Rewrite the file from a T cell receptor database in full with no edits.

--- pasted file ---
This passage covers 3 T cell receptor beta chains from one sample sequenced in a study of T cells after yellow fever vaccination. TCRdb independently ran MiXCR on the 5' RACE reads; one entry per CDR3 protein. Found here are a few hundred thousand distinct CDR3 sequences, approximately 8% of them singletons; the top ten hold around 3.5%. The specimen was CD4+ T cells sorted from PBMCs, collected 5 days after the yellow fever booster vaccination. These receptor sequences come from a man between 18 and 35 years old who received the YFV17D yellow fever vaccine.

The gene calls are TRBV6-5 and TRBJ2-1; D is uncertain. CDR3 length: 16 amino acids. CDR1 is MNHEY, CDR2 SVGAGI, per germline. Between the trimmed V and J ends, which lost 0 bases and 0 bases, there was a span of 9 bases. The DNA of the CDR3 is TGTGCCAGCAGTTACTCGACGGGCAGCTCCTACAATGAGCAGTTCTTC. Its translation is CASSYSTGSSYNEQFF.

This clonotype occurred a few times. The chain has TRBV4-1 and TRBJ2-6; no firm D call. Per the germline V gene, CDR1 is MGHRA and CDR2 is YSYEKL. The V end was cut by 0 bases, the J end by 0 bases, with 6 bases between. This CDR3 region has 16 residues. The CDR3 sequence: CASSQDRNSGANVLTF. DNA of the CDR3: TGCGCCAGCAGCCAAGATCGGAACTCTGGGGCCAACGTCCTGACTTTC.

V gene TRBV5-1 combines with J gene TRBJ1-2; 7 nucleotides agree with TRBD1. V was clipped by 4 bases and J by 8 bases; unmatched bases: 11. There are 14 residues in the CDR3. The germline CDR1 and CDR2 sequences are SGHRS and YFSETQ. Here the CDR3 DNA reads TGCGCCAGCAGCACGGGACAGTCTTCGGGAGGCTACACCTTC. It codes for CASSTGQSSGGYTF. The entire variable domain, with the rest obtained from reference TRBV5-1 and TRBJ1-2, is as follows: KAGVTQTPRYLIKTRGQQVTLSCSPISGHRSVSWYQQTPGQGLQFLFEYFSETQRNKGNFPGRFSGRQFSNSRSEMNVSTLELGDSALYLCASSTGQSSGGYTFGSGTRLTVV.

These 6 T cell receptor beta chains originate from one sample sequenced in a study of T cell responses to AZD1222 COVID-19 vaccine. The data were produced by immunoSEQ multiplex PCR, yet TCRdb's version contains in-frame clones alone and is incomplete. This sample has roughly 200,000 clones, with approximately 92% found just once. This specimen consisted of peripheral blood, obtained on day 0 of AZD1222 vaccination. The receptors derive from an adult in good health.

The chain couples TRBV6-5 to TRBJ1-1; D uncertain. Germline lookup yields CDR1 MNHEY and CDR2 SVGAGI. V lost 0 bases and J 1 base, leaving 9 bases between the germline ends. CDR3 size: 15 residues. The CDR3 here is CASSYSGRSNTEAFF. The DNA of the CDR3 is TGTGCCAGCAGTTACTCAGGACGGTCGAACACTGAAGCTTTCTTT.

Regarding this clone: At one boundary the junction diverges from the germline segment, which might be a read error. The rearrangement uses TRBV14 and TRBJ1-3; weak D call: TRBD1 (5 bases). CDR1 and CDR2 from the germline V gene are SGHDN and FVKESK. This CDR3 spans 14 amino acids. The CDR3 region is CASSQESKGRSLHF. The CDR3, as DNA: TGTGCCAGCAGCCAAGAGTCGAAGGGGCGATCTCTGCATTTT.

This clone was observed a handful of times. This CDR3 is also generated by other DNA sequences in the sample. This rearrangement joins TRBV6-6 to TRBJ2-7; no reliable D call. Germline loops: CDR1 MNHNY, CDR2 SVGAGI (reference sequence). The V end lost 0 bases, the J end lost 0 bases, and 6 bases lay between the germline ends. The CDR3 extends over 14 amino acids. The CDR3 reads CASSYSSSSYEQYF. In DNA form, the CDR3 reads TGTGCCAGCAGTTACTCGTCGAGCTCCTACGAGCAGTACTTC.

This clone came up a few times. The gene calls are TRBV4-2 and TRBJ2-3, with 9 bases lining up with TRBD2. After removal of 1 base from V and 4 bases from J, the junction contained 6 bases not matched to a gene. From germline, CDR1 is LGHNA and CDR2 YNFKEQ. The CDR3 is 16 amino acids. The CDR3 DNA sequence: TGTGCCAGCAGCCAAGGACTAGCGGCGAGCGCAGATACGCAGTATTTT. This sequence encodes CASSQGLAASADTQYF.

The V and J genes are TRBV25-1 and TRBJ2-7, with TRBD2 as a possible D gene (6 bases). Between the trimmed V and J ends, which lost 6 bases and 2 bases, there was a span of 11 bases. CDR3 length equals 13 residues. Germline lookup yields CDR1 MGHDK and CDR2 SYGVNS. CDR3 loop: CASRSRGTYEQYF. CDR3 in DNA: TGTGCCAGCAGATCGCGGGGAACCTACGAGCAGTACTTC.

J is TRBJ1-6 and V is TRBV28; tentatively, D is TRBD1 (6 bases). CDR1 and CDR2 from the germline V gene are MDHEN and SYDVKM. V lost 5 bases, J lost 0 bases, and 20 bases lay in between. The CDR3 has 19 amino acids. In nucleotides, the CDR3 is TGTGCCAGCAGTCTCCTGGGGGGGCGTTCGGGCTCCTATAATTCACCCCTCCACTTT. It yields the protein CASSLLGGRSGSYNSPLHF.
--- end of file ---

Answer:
This passage covers 3 T cell receptor beta chains from one sample sequenced in a study of T cells after yellow fever vaccination. TCRdb independently ran MiXCR on the 5' RACE reads; one entry per CDR3 protein. Found here are a few hundred thousand distinct CDR3 sequences, approximately 8% of them singletons; the top ten hold around 3.5%. The specimen was CD4+ T cells sorted from PBMCs, collected 5 days after the yellow fever booster vaccination. These receptor sequences come from a man between 18 and 35 years old who received the YFV17D yellow fever vaccine.

The gene calls are TRBV6-5 and TRBJ2-1; D is uncertain. CDR3 length: 16 amino acids. CDR1 is MNHEY, CDR2 SVGAGI, per germline. Between the trimmed V and J ends, which lost 0 bases and 0 bases, there was a span of 9 bases. The DNA of the CDR3 is TGTGCCAGCAGTTACTCGACGGGCAGCTCCTACAATGAGCAGTTCTTC. Its translation is CASSYSTGSSYNEQFF.

This clonotype occurred a few times. The chain has TRBV4-1 and TRBJ2-6; no firm D call. Per the germline V gene, CDR1 is MGHRA and CDR2 is YSYEKL. The V end was cut by 0 bases, the J end by 0 bases, with 6 bases between. This CDR3 region has 16 residues. The CDR3 sequence: CASSQDRNSGANVLTF. DNA of the CDR3: TGCGCCAGCAGCCAAGATCGGAACTCTGGGGCCAACGTCCTGACTTTC.

V gene TRBV5-1 combines with J gene TRBJ1-2; 7 nucleotides agree with TRBD1. V was clipped by 4 bases and J by 8 bases; unmatched bases: 11. There are 14 residues in the CDR3. The germline CDR1 and CDR2 sequences are SGHRS and YFSETQ. Here the CDR3 DNA reads TGCGCCAGCAGCACGGGACAGTCTTCGGGAGGCTACACCTTC. It codes for CASSTGQSSGGYTF. The entire variable domain, with the rest obtained from reference TRBV5-1 and TRBJ1-2, is as follows: KAGVTQTPRYLIKTRGQQVTLSCSPISGHRSVSWYQQTPGQGLQFLFEYFSETQRNKGNFPGRFSGRQFSNSRSEMNVSTLELGDSALYLCASSTGQSSGGYTFGSGTRLTVV.

These 6 T cell receptor beta chains originate from one sample sequenced in a study of T cell responses to AZD1222 COVID-19 vaccine. The data were produced by immunoSEQ multiplex PCR, yet TCRdb's version contains in-frame clones alone and is incomplete. This sample has roughly 200,000 clones, with approximately 92% found just once. This specimen consisted of peripheral blood, obtained on day 0 of AZD1222 vaccination. The receptors derive from an adult in good health.

The chain couples TRBV6-5 to TRBJ1-1; D uncertain. Germline lookup yields CDR1 MNHEY and CDR2 SVGAGI. V lost 0 bases and J 1 base, leaving 9 bases between the germline ends. CDR3 size: 15 residues. The CDR3 here is CASSYSGRSNTEAFF. The DNA of the CDR3 is TGTGCCAGCAGTTACTCAGGACGGTCGAACACTGAAGCTTTCTTT.

Regarding this clone: At one boundary the junction diverges from the germline segment, which might be a read error. The rearrangement uses TRBV14 and TRBJ1-3; weak D call: TRBD1 (5 bases). CDR1 and CDR2 from the germline V gene are SGHDN and FVKESK. This CDR3 spans 14 amino acids. The CDR3 region is CASSQESKGRSLHF. The CDR3, as DNA: TGTGCCAGCAGCCAAGAGTCGAAGGGGCGATCTCTGCATTTT.

This clone was observed a handful of times. This CDR3 is also generated by other DNA sequences in the sample. This rearrangement joins TRBV6-6 to TRBJ2-7; no reliable D call. Germline loops: CDR1 MNHNY, CDR2 SVGAGI (reference sequence). The V end lost 0 bases, the J end lost 0 bases, and 6 bases lay between the germline ends. The CDR3 extends over 14 amino acids. The CDR3 reads CASSYSSSSYEQYF. In DNA form, the CDR3 reads TGTGCCAGCAGTTACTCGTCGAGCTCCTACGAGCAGTACTTC.

This clone came up a few times. The gene calls are TRBV4-2 and TRBJ2-3, with 9 bases lining up with TRBD2. After removal of 1 base from V and 4 bases from J, the junction contained 6 bases not matched to a gene. From germline, CDR1 is LGHNA and CDR2 YNFKEQ. The CDR3 is 16 amino acids. The CDR3 DNA sequence: TGTGCCAGCAGCCAAGGACTAGCGGCGAGCGCAGATACGCAGTATTTT. This sequence encodes CASSQGLAASADTQYF.

The V and J genes are TRBV25-1 and TRBJ2-7, with TRBD2 as a possible D gene (6 bases). Between the trimmed V and J ends, which lost 6 bases and 2 bases, there was a span of 11 bases. CDR3 length equals 13 residues. Germline lookup yields CDR1 MGHDK and CDR2 SYGVNS. CDR3 loop: CASRSRGTYEQYF. CDR3 in DNA: TGTGCCAGCAGATCGCGGGGAACCTACGAGCAGTACTTC.

J is TRBJ1-6 and V is TRBV28; tentatively, D is TRBD1 (6 bases). CDR1 and CDR2 from the germline V gene are MDHEN and SYDVKM. V lost 5 bases, J lost 0 bases, and 20 bases lay in between. The CDR3 has 19 amino acids. In nucleotides, the CDR3 is TGTGCCAGCAGTCTCCTGGGGGGGCGTTCGGGCTCCTATAATTCACCCCTCCACTTT. It yields the protein CASSLLGGRSGSYNSPLHF.